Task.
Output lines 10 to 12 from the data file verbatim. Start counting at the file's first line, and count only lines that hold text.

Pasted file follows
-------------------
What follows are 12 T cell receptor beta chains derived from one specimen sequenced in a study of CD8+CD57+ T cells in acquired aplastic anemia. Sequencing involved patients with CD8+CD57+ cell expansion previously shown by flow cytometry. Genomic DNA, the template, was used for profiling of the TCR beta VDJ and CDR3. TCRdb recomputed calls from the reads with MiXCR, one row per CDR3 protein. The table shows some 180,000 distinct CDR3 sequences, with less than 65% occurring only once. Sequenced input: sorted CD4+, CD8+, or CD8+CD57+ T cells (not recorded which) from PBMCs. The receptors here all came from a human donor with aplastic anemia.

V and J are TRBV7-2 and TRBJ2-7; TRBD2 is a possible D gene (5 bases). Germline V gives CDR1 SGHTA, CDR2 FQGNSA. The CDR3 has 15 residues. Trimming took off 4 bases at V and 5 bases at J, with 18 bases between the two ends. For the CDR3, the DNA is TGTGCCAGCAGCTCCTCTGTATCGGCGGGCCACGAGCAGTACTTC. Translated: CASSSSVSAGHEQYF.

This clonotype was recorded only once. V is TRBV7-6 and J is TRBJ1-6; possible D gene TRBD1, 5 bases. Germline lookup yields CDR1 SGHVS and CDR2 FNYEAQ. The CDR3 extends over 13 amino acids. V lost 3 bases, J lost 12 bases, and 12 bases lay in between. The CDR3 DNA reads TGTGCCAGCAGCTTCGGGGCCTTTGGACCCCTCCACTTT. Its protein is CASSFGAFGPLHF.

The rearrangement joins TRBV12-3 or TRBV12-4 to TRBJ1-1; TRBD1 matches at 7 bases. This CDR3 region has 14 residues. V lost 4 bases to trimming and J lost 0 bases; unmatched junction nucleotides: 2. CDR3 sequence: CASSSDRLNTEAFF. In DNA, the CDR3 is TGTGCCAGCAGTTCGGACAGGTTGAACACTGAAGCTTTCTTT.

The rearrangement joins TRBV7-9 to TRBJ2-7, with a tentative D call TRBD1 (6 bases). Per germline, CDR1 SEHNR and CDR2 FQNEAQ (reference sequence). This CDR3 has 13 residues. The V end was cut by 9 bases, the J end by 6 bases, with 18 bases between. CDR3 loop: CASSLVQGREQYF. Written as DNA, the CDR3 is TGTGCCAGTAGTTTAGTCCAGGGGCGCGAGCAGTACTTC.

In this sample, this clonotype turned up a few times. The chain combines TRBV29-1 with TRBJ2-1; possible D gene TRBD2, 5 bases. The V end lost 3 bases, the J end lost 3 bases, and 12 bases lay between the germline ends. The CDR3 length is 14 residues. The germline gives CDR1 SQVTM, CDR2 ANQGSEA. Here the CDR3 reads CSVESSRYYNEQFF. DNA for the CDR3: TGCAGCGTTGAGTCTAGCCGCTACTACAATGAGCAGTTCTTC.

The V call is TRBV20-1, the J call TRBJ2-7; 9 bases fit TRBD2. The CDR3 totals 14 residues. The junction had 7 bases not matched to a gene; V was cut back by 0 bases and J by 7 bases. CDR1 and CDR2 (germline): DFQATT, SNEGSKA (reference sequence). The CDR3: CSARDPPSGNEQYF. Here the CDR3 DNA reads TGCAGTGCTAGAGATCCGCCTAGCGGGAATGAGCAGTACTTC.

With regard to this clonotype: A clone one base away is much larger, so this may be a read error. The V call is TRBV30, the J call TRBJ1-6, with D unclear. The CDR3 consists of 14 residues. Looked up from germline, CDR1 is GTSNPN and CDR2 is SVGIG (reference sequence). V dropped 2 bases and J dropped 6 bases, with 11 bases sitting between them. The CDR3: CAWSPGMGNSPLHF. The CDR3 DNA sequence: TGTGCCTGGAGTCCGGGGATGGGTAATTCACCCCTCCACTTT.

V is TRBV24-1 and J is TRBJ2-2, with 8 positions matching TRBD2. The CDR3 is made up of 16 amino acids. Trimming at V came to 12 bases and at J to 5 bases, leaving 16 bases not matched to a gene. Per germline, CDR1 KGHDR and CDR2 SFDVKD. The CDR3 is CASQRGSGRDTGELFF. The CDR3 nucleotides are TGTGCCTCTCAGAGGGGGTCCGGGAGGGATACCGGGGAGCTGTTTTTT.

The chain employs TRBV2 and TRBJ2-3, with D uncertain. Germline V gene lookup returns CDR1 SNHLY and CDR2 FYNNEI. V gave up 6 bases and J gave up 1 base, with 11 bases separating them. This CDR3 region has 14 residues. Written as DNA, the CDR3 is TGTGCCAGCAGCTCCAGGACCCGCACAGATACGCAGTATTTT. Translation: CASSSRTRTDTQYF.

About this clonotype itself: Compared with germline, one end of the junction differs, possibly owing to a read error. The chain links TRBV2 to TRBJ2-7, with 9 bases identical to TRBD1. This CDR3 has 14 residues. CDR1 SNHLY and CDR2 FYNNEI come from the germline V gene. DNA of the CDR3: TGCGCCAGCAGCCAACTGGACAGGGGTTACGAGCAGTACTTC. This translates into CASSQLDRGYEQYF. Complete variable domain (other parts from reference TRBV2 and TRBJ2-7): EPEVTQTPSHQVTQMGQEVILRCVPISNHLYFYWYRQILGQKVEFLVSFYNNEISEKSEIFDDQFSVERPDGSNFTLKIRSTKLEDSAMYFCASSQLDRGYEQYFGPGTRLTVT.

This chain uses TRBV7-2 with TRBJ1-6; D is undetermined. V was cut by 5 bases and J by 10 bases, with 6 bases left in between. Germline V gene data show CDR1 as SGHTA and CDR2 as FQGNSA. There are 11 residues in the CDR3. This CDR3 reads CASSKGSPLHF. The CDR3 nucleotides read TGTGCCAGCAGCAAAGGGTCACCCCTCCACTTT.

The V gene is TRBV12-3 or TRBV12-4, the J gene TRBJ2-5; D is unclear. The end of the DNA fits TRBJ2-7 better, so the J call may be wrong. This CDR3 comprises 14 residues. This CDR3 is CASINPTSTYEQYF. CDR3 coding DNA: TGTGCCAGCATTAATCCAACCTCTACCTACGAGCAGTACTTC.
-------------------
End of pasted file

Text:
The chain employs TRBV2 and TRBJ2-3, with D uncertain. Germline V gene lookup returns CDR1 SNHLY and CDR2 FYNNEI. V gave up 6 bases and J gave up 1 base, with 11 bases separating them. This CDR3 region has 14 residues. Written as DNA, the CDR3 is TGTGCCAGCAGCTCCAGGACCCGCACAGATACGCAGTATTTT. Translation: CASSSRTRTDTQYF.

About this clonotype itself: Compared with germline, one end of the junction differs, possibly owing to a read error. The chain links TRBV2 to TRBJ2-7, with 9 bases identical to TRBD1. This CDR3 has 14 residues. CDR1 SNHLY and CDR2 FYNNEI come from the germline V gene. DNA of the CDR3: TGCGCCAGCAGCCAACTGGACAGGGGTTACGAGCAGTACTTC. This translates into CASSQLDRGYEQYF. Complete variable domain (other parts from reference TRBV2 and TRBJ2-7): EPEVTQTPSHQVTQMGQEVILRCVPISNHLYFYWYRQILGQKVEFLVSFYNNEISEKSEIFDDQFSVERPDGSNFTLKIRSTKLEDSAMYFCASSQLDRGYEQYFGPGTRLTVT.

This chain uses TRBV7-2 with TRBJ1-6; D is undetermined. V was cut by 5 bases and J by 10 bases, with 6 bases left in between. Germline V gene data show CDR1 as SGHTA and CDR2 as FQGNSA. There are 11 residues in the CDR3. This CDR3 reads CASSKGSPLHF. The CDR3 nucleotides read TGTGCCAGCAGCAAAGGGTCACCCCTCCACTTT.